Raymond Doherty 12 Aug 2019 11:34am

Cable backs independent loan charge review

Former Liberal Democrat leader Sir Vince Cable has called for an independent review of HMRC’s controversial loan charge

In a letter to newly-appointed chancellor Sajid Javid, Sir Vince warned that if there was not a review it would risk “further suicides” related to the charge as a result of “bankruptcies, damage to livelihoods and loss of homes”.

“This is a punitive measure and - particularly because it extends 20 years back - it is unfair. The legislation primarily targets the individuals rather than the advisers and companies that sold or encouraged the schemes (several of whom it would be difficult to pursue as they are either offshore or no longer exist).

“The impact is substantial for many of the affected families and settling with HMRC would be life-changing. They are contractors and freelancers who do not have regular protections and benefits such as holiday and sick pay or pension contributions, and are more financially vulnerable,” wrote Sir Vince.

The loan charge came into effect on 6 April and applies to anyone who used so-called disguised remuneration schemes. The legislation added a 45% non-refundable charge on all loans advanced through the schemes – some of them dating back to 20 years ago – unless the individual had agreed with HMRC to settle their tax affairs by midnight on 5 April.

However, many of the 50,000 people caught up in the issue are low paid, such as nurses and social workers, and were persuaded by their employers to join the schemes. Many of them are facing bankruptcy and one person has committed suicide as a direct result. Yet, at the time the schemes were set up, HMRC did not question their legitimacy.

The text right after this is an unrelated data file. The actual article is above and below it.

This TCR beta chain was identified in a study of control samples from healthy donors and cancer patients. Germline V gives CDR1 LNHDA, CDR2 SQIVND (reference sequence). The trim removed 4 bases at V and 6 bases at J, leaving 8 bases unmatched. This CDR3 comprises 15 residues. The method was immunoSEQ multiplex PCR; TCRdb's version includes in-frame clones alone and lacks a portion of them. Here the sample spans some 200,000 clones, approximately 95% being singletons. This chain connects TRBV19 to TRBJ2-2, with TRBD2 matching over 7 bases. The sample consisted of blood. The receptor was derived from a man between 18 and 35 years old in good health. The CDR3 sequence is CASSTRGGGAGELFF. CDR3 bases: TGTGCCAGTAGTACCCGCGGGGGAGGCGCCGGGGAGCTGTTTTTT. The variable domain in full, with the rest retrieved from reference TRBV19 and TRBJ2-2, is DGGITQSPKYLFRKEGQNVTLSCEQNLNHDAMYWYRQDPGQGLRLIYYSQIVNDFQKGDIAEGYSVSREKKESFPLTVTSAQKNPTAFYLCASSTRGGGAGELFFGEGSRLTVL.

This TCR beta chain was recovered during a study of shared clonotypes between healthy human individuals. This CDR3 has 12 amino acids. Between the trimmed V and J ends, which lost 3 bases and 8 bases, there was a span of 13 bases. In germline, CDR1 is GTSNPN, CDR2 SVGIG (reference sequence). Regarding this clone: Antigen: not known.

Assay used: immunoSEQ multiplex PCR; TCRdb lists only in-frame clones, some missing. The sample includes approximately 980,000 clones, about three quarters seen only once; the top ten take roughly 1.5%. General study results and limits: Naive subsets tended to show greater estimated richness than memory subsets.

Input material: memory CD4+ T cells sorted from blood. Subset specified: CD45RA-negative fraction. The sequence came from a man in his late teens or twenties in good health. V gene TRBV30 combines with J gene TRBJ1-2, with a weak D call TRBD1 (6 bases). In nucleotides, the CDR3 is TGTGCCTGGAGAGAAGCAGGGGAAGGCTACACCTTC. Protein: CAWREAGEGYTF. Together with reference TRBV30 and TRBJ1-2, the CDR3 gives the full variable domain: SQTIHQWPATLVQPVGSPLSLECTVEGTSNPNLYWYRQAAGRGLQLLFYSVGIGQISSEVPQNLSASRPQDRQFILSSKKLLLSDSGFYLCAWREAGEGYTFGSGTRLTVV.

“There have been accounts of HMRC aggressively pursuing people, putting significant pressure on individuals,” Sir Vince said. He asked Javid, “If the arrangements were as your department has argued, always illegal, why was it necessary to enact new legislation? And if tax was liable, why was HMRC unable to show that in an enquiry?”

A number of MPs took up their cause but pleas to defer the loan charge introduction until an independent review had been held fell on deaf ears. A Treasury review of the campaign confirmed that the government would be implementing the charge on schedule.

Recently a group of MPs – David Davis, Dame Caroline Spelman, Ross Thomson, Bob Neill, Philip Davies, Chris Green, Adam Holloway, Andrew Selous, Richard Benyon, all members and supporters of the All-Party Parliamentary Loan Charge Group – wrote to both of the Conservative Party leadership candidates asking them to agree to suspend the charge, to commission an independent review and to remove the retrospective element.

In his leadership campaign, prime minister Boris Johnson promised a review of the charge.

Last month Financial Secretary to the Treasury Jesse Norman faced a grilling from the House of Lords’ Economic Affairs Committee over the charge.

Baroness Kramer questioned the five-year period given to repay the loan charge, saying that it “allowed death over five years, rather than death over three”.